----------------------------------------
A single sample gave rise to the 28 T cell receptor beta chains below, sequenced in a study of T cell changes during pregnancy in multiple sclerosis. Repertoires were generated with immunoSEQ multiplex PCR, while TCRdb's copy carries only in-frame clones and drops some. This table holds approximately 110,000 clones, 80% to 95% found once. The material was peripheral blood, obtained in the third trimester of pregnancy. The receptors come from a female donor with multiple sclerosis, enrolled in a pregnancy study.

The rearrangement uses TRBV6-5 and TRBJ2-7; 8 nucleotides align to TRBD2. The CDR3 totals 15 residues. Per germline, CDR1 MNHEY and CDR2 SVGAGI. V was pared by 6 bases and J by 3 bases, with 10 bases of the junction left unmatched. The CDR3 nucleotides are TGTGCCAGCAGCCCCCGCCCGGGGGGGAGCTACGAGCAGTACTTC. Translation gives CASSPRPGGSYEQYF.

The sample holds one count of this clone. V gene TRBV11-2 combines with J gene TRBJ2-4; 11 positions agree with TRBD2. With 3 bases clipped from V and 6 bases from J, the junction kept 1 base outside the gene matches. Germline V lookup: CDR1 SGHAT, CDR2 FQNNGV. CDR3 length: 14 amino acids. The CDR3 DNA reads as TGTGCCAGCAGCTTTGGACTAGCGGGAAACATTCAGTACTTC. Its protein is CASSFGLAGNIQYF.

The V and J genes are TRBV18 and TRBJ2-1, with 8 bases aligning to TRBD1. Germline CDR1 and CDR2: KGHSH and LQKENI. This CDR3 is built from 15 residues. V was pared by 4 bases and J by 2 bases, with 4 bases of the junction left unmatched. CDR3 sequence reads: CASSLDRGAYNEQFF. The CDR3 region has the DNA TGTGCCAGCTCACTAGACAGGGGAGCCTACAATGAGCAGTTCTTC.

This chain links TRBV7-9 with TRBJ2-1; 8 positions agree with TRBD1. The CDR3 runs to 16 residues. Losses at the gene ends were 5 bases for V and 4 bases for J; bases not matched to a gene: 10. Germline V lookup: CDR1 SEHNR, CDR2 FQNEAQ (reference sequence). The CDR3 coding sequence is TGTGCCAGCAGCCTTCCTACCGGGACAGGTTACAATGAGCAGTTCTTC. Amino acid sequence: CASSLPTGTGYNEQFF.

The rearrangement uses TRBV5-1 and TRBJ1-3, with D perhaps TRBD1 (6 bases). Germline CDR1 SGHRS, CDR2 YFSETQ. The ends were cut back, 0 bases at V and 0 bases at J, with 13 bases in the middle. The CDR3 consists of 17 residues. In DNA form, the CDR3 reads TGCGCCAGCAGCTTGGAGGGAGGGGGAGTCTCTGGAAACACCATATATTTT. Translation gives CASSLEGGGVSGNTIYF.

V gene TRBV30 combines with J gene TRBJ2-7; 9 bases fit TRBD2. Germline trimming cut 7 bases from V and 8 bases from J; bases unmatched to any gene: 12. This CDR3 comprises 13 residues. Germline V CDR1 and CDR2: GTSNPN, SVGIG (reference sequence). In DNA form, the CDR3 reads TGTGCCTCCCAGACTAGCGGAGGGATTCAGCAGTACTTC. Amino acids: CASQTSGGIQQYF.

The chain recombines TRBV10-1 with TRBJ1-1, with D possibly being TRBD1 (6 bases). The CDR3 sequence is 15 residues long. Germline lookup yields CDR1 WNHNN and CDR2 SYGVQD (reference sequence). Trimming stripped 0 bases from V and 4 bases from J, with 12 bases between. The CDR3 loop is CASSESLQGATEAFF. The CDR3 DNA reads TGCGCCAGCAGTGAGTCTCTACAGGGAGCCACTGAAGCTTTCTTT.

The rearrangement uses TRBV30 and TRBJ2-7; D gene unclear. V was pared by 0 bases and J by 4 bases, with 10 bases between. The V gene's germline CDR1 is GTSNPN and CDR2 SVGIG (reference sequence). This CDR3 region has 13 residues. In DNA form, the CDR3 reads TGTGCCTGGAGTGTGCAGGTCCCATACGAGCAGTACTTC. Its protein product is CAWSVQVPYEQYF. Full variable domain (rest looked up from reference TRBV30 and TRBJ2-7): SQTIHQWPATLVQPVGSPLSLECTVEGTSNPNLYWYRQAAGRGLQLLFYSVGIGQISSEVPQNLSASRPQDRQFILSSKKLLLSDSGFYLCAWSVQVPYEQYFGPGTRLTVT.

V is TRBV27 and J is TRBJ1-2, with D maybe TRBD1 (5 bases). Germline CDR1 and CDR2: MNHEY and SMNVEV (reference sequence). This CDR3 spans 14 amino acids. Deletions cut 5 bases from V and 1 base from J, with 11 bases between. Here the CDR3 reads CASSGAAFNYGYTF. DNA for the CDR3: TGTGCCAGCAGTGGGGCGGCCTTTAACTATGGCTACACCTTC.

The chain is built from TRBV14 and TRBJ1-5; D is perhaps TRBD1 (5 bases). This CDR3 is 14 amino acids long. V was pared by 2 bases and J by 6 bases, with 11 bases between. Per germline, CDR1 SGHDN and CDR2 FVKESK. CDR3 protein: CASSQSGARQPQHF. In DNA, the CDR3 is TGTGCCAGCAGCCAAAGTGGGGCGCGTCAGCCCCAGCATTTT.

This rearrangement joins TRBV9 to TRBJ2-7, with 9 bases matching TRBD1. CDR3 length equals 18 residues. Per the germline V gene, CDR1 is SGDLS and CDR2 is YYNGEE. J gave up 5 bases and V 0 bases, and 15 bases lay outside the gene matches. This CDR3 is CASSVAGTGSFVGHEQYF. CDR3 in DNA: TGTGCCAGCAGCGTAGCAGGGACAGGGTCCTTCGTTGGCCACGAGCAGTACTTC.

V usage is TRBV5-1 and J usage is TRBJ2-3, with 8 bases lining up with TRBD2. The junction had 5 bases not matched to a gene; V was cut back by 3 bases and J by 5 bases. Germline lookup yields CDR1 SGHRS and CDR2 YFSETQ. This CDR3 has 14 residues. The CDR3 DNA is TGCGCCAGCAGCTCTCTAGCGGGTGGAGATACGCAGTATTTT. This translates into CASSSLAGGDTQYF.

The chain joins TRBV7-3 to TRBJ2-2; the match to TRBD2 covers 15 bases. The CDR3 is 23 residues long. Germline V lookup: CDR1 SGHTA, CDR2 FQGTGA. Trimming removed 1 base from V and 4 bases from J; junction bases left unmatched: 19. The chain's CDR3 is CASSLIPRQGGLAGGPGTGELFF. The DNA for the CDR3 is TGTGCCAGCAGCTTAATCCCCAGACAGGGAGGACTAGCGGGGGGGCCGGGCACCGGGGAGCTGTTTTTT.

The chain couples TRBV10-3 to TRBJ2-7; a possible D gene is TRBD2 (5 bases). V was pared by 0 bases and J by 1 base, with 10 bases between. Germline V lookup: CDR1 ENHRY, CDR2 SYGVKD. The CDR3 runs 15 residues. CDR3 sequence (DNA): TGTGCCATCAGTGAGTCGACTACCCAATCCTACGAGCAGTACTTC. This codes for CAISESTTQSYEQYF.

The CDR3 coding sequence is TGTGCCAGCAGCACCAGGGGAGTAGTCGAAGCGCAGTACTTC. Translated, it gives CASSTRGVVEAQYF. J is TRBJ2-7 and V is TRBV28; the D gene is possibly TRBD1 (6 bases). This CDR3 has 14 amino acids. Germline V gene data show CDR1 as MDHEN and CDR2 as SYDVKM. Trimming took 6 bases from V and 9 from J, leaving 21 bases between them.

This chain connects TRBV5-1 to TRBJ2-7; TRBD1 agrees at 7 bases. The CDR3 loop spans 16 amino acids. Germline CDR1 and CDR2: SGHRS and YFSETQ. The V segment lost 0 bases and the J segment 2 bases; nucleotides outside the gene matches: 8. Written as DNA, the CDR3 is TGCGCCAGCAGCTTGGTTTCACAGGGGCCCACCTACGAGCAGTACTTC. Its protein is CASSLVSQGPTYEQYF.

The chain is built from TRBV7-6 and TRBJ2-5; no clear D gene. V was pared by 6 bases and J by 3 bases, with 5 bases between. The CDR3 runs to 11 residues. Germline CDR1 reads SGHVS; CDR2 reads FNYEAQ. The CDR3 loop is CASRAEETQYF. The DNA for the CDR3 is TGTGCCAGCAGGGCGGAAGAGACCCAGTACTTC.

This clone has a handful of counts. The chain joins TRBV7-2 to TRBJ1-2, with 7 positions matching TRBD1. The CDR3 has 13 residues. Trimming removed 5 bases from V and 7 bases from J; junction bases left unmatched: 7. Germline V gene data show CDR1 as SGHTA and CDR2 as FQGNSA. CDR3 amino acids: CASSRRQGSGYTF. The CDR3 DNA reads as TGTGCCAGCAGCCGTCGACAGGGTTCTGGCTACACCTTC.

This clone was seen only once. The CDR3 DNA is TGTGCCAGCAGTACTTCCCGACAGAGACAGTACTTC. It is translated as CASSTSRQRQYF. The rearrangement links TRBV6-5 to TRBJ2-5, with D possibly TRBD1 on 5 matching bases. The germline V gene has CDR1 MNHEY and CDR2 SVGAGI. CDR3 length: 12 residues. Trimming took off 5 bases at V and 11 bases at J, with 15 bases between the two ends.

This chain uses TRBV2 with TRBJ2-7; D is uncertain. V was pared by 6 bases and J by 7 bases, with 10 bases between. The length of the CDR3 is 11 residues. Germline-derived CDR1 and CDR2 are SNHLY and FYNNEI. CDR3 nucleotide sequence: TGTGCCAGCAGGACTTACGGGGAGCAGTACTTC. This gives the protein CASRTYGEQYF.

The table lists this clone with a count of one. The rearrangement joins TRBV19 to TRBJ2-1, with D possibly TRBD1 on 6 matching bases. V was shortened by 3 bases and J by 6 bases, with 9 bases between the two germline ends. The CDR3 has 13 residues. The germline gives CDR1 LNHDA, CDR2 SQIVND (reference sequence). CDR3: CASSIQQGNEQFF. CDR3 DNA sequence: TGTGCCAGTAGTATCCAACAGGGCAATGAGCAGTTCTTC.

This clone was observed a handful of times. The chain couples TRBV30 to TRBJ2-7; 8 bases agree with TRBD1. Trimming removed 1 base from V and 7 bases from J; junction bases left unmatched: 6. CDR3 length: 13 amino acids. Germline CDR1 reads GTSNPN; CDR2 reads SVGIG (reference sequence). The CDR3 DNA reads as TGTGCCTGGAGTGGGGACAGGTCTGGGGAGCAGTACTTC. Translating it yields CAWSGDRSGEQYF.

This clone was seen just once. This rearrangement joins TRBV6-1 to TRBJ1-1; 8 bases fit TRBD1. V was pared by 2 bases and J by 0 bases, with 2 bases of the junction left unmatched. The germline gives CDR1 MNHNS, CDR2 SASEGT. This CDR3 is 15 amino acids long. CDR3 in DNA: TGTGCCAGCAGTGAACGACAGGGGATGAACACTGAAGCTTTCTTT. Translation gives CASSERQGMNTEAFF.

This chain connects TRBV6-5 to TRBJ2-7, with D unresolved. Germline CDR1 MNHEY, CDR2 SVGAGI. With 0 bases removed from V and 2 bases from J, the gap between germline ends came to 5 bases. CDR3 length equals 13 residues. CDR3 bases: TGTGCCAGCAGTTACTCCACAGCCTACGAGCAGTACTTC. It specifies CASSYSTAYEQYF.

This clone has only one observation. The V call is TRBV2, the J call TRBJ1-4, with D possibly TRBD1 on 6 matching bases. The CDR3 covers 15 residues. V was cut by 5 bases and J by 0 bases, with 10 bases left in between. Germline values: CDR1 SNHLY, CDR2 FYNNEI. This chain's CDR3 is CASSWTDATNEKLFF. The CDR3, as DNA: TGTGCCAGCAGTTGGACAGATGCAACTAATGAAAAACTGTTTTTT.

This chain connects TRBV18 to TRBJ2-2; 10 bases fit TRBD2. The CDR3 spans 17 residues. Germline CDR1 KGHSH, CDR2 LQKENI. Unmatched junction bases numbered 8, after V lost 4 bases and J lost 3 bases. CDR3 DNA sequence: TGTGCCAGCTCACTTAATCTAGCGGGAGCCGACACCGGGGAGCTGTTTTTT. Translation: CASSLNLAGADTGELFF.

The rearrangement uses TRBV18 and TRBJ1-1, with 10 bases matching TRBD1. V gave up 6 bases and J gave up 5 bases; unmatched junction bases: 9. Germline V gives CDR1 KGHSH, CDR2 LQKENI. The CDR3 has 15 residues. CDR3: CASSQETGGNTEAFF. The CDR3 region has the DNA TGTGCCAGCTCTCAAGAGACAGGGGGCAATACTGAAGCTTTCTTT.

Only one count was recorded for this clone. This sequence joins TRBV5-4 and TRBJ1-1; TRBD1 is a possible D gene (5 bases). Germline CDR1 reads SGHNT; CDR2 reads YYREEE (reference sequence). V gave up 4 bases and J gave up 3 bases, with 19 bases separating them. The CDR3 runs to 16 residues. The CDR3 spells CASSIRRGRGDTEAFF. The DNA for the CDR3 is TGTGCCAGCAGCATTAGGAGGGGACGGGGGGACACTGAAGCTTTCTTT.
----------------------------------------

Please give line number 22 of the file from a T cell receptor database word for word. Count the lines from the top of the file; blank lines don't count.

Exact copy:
The table lists this clone with a count of one. The rearrangement joins TRBV19 to TRBJ2-1, with D possibly TRBD1 on 6 matching bases. V was shortened by 3 bases and J by 6 bases, with 9 bases between the two germline ends. The CDR3 has 13 residues. The germline gives CDR1 LNHDA, CDR2 SQIVND (reference sequence). CDR3: CASSIQQGNEQFF. CDR3 DNA sequence: TGTGCCAGTAGTATCCAACAGGGCAATGAGCAGTTCTTC.